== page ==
Paul Moultry Blacksmith Shop was the oldest business in Rockdale, beginning before
Rockdale was incorporated as a town.
This story was told in a previous Reporter article “The Finality of a Blacksmithing Era.”
The original anvil belonging to Paul Moultry is now housed in The Institute of Texan
Cultures in San Antonio, along with his photo and an explanation of his contributions.
Paul trained his four sons, Edgar, Johnnie, Julius (Bose) and James as blacksmiths.
Julius, who died in 1978, was the last of the legendary blacksmiths.
The trip hammer from the Bose Moultry shop has been donated to the Rockdale depot museum.
Rockdale honored his contributions in 1980 by naming a city park on Baxter Street the
Bose Moultry Park.
Jack Shields Blacksmith Shop was located between the railroad tracks and First Street.
He came to Rockdale in the 1800s and began operating the blacksmith business with his
oldest son, Johnnie. Jack and his wife Matilda Benson Shields were parents to 17
Daughter Alyce P. Shields was a well-known teacher in the New York City public schools.
After here retirement she returned to Rockdale and established the former Negro History
Library on Fourth Street.
Another daughter, Gladys P. Shields, was one of the first switchboard operators at
Prairie View Normal and Industrial School (Now Prairie View A&M).
Daughter Bessie Shields-Beal was a well-known seamstress who was very creative in costume
making and made costumes for Aycock’s operettas.
Her cottage on Seventh Street has been renovated and restored as a bed and breakfast and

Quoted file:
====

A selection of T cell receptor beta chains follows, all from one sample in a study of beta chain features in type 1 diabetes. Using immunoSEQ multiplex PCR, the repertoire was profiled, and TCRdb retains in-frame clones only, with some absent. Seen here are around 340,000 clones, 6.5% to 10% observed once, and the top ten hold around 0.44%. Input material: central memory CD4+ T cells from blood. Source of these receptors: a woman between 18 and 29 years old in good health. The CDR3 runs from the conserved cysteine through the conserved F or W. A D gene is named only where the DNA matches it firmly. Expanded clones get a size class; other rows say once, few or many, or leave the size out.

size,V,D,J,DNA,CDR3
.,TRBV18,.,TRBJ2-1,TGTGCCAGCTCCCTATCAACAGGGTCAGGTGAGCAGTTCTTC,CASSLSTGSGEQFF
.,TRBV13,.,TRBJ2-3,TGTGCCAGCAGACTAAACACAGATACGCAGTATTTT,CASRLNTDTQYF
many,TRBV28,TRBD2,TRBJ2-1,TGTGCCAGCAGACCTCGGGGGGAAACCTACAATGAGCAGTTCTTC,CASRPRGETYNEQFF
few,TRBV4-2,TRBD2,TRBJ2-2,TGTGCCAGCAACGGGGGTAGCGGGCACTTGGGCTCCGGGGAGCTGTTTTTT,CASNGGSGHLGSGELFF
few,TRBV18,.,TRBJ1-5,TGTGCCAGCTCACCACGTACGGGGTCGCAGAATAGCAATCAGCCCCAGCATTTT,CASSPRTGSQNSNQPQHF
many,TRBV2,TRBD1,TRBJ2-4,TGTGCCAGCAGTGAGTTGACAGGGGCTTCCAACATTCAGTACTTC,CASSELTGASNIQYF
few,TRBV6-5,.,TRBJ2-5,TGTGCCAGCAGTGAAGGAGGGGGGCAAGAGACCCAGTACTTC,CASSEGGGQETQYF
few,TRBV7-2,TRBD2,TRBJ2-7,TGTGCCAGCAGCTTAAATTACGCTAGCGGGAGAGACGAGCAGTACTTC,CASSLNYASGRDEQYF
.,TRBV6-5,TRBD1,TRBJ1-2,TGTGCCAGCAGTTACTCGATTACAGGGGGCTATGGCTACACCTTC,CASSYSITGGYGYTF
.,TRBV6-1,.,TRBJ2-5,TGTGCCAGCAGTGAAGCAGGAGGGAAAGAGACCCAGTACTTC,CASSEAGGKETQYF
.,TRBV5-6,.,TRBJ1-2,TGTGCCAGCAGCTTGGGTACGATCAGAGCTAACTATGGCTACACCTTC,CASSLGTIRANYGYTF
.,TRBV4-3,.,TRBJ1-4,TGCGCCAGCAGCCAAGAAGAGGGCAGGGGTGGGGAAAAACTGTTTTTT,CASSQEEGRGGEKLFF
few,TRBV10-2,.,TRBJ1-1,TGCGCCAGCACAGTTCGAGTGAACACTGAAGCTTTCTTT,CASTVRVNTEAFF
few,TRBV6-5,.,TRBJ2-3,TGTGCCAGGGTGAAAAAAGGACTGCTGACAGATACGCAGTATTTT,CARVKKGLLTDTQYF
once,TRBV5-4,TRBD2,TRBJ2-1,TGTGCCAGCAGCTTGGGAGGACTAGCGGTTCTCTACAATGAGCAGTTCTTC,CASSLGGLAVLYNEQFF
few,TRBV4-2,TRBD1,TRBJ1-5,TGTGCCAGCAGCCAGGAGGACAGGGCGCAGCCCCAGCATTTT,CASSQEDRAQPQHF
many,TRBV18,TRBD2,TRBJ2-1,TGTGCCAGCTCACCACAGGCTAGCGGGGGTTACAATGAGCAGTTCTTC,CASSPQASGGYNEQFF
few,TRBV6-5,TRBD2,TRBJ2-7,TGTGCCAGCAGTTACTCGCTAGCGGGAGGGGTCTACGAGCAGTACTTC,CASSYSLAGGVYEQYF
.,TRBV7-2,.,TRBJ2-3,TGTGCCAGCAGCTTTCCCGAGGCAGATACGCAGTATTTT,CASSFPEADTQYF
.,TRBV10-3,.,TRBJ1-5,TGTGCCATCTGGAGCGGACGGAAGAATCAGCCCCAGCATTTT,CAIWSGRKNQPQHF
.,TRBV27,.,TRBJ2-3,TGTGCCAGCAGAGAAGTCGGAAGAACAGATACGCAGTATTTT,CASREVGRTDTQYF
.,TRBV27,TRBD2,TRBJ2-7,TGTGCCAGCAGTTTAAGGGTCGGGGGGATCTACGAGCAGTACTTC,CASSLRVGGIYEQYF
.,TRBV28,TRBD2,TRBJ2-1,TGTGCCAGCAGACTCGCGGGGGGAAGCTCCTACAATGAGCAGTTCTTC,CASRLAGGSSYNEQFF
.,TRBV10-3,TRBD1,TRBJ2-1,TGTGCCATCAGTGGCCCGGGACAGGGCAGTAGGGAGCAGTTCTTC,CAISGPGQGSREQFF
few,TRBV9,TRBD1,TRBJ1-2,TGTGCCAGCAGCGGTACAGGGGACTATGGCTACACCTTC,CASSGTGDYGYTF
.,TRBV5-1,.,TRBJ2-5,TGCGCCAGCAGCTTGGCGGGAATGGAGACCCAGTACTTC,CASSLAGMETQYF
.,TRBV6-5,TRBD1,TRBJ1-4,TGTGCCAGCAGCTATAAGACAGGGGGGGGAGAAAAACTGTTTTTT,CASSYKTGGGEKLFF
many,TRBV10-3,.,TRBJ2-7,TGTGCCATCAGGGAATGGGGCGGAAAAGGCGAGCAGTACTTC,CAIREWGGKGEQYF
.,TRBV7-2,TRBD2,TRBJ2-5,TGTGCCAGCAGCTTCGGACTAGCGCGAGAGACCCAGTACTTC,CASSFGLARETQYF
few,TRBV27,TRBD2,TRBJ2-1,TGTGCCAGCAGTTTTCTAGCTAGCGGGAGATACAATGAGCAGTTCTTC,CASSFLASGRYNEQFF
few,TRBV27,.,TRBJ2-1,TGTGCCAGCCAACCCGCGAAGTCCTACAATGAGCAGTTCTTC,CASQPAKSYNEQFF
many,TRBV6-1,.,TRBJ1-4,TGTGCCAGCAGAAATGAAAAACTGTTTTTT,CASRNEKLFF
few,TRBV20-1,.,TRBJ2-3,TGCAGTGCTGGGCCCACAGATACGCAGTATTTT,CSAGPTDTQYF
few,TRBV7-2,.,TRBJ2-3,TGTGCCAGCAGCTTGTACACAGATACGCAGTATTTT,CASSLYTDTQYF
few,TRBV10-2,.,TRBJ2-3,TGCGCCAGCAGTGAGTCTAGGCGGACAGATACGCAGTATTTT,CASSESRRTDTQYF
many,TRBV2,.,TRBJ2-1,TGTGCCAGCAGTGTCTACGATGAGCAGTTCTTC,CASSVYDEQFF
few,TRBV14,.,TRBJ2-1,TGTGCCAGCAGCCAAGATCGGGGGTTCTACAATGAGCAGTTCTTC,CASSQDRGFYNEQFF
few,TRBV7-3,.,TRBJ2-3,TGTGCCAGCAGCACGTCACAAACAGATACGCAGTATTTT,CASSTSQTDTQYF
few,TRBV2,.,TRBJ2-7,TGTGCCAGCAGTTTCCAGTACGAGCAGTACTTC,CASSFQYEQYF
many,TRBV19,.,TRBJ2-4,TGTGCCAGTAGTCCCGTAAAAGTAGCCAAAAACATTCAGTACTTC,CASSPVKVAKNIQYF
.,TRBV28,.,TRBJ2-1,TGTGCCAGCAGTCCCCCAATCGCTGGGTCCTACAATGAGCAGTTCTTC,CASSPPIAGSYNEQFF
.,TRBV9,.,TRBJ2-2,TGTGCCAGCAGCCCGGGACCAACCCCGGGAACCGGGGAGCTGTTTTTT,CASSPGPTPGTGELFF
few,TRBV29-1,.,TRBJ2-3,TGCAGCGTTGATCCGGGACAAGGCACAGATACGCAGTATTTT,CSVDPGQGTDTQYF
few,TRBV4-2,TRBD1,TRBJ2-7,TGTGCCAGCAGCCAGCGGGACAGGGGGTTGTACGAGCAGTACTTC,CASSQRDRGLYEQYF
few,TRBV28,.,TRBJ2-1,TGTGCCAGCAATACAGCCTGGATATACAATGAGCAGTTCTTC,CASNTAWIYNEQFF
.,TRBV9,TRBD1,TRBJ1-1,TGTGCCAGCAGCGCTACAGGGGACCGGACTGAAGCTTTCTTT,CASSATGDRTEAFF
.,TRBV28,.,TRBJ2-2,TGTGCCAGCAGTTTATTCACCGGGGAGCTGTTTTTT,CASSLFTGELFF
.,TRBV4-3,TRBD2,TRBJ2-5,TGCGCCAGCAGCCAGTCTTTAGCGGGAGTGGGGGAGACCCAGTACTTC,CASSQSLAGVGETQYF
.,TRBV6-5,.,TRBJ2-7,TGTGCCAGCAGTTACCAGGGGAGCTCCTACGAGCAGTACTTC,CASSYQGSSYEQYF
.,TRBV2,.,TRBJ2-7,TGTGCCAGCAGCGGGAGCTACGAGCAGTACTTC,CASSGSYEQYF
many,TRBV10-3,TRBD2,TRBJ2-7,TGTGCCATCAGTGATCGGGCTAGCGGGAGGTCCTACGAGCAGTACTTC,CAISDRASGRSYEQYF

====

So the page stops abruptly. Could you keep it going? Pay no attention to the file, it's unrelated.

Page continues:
bears the name “Bessie’s Cottage.”
Daughter Jennie Shields Richards lived to the age of 105 and was one of Rockdale’s most
She rode a motorcycle, took an airplane trip and often rode in a Rockdale fire truck in
parades well past age 100.
Jack Shields and son Ralph were procurers for cemetery lots in the old Oak Lawn Cemetery.
It is said the lots sold for $3.50 a plot.
Sons Jessie and Johnnie Shields were also musicians in the old Moultry Brothers Jazz
During the 1930s and 1940s there were four miniature grocery stores located in The Flat.
All were within walking distance for East Rockdale residents.
The Cebron Sauls store was on the corner of Second and Plum, the Joe Chandler store was
the first building on the corner of Plum and Third, while the Jim Beals store was the
third building on Third Street.
Their merchandise was very similar, bologna sausage (hung from the ceiling on a string),
bread, pork-and-beans, salt bacon, tomatoes, 5-cent candy bars, a penny all-day sucker,
licorice, “red water,” 5-cent sodas, sardines, red beans, crackers, light bread and more.
One could make a meal by spending only 25 cents.
Most of this was sold to men who had to catch the Batte trucks and travel to the farms to
In later years Will Norris Fair Sr. operated a store and his brother, Lonnie Fair, a
barbecue place in the Jim Beals location.
Fred Foster (Mr. Fred and Mrs. Janie) operated a store-cafe on Third Street and what is
now MLK selling the same items but also including cooked foods such as hamburgers, hot
dogs and chili.
The last store
Withie Emmitt McKee Sr. was the last person to operate a grocery business in The Flat.
For many years he was the delivery man for E. M. Perry and for the Scarbrough & Hicks
When he was a younger man he operated a store with Will Roberts for a short time. He also
worked as a maintenance man for the City of Rockdale until his retirement.
Then he returned to the little grocery business, operating the McKee Grocery & Ice House
on Third Street.
He sold the usual small grocery items, bologna, sausage, pork and beans, bread, candy,
sodas and more.
After the untimely death of his wife, Withie Sr. was determined to educate his children.
All completed high school and achieved careers of teaching, beautician, chief cooks,
tailors and military.
For many years Withie Sr. served as usher and deacon for New Hope Baptist Church